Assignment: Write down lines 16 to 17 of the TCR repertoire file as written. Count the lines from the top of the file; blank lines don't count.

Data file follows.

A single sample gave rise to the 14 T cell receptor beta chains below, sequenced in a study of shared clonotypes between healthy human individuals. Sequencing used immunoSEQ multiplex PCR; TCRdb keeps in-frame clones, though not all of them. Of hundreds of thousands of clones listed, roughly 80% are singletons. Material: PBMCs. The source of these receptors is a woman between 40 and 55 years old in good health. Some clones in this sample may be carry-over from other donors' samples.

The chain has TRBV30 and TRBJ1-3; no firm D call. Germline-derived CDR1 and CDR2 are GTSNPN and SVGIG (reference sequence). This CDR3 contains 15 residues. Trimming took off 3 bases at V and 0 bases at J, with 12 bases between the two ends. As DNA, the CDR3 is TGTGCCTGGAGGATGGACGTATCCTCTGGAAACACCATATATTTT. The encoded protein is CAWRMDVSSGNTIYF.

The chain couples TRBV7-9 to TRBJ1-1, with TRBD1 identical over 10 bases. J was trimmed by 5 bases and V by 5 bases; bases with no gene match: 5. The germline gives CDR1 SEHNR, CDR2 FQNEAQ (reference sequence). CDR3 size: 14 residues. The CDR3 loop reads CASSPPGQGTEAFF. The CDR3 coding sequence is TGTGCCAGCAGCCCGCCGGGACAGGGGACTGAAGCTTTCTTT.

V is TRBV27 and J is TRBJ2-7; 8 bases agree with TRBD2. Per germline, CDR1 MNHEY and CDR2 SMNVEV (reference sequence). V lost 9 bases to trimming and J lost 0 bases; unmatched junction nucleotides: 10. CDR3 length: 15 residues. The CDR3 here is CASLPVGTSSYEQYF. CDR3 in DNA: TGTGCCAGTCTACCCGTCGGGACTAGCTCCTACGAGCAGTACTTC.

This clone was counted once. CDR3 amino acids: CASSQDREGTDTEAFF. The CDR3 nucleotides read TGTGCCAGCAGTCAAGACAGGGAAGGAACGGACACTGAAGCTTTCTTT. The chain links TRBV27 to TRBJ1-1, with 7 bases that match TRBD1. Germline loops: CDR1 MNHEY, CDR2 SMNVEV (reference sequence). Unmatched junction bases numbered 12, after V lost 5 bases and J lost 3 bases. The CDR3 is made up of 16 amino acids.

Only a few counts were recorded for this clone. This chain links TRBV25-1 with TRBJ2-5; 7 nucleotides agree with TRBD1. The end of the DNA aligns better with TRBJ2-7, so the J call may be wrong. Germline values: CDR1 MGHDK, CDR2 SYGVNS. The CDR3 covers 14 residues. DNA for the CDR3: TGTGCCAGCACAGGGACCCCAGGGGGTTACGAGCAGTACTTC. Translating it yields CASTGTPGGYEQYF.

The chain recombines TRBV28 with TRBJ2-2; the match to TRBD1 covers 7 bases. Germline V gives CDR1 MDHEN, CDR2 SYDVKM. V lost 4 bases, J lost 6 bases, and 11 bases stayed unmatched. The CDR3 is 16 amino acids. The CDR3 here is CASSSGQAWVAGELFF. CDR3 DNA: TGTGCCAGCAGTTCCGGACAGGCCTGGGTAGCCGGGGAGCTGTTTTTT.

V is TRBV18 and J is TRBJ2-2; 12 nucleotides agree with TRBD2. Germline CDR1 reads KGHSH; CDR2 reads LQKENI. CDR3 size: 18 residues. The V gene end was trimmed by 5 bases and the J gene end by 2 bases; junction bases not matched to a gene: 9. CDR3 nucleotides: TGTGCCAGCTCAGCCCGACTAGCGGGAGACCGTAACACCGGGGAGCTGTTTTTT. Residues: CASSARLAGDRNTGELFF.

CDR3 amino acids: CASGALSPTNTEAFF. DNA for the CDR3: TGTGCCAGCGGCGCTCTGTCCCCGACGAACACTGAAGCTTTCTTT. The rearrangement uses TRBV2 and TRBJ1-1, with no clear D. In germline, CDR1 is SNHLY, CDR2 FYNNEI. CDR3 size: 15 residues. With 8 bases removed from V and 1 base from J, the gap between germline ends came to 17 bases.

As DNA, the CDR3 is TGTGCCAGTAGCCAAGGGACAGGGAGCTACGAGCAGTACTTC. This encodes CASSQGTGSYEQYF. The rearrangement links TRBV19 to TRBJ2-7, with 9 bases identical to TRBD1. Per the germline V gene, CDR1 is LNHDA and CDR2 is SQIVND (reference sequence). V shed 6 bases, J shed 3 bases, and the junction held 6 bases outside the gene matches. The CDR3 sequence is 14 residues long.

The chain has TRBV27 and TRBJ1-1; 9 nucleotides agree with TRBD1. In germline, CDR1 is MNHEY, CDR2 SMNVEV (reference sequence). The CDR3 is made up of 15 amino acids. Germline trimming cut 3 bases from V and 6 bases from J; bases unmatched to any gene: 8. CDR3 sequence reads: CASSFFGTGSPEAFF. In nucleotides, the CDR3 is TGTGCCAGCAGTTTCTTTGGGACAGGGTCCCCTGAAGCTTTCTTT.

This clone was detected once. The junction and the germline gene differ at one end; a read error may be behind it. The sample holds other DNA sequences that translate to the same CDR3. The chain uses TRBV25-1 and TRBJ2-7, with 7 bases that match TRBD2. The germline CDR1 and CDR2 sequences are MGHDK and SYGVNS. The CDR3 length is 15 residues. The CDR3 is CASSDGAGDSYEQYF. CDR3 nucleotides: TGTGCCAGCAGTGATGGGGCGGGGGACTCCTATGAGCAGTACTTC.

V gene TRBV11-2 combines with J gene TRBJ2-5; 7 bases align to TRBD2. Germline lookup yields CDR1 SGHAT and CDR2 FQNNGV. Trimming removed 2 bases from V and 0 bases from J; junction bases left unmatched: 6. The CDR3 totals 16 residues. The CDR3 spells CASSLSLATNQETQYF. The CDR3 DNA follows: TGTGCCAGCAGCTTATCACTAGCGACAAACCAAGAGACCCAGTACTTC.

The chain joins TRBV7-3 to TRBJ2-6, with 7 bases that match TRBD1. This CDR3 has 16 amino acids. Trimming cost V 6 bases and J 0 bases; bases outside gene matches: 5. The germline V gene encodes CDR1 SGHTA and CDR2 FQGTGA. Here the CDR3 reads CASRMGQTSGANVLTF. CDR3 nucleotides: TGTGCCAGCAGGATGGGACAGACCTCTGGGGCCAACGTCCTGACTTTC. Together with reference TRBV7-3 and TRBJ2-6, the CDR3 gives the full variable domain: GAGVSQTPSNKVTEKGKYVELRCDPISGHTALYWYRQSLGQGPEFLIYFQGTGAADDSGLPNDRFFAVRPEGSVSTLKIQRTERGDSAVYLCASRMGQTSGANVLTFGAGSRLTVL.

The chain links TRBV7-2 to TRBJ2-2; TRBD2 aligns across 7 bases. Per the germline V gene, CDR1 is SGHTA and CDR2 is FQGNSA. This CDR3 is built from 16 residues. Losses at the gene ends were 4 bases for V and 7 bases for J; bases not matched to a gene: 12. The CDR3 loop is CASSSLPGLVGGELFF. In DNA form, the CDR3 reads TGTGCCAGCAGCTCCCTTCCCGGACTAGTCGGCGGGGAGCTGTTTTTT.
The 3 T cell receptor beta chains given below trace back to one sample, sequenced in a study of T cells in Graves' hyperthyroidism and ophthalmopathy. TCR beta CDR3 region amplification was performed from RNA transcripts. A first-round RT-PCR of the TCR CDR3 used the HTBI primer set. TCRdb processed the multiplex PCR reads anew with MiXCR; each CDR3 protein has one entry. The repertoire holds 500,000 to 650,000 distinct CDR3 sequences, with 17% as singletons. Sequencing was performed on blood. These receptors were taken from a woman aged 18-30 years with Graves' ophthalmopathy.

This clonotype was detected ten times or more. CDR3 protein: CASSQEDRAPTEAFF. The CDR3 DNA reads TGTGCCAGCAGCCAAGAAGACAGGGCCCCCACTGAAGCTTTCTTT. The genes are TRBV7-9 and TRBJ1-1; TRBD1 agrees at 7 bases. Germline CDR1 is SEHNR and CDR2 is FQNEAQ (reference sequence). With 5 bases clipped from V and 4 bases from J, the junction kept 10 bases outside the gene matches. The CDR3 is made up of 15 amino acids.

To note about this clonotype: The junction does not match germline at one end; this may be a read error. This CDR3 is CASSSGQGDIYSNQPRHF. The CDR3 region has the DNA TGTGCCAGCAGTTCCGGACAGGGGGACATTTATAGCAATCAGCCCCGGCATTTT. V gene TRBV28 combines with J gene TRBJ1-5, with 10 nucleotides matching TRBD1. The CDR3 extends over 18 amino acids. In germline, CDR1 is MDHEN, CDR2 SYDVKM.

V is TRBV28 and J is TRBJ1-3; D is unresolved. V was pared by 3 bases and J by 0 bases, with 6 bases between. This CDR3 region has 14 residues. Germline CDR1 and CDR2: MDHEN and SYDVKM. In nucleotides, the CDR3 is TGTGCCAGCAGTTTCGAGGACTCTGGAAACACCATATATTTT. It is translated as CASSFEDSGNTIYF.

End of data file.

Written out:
The 3 T cell receptor beta chains given below trace back to one sample, sequenced in a study of T cells in Graves' hyperthyroidism and ophthalmopathy. TCR beta CDR3 region amplification was performed from RNA transcripts. A first-round RT-PCR of the TCR CDR3 used the HTBI primer set. TCRdb processed the multiplex PCR reads anew with MiXCR; each CDR3 protein has one entry. The repertoire holds 500,000 to 650,000 distinct CDR3 sequences, with 17% as singletons. Sequencing was performed on blood. These receptors were taken from a woman aged 18-30 years with Graves' ophthalmopathy.

This clonotype was detected ten times or more. CDR3 protein: CASSQEDRAPTEAFF. The CDR3 DNA reads TGTGCCAGCAGCCAAGAAGACAGGGCCCCCACTGAAGCTTTCTTT. The genes are TRBV7-9 and TRBJ1-1; TRBD1 agrees at 7 bases. Germline CDR1 is SEHNR and CDR2 is FQNEAQ (reference sequence). With 5 bases clipped from V and 4 bases from J, the junction kept 10 bases outside the gene matches. The CDR3 is made up of 15 amino acids.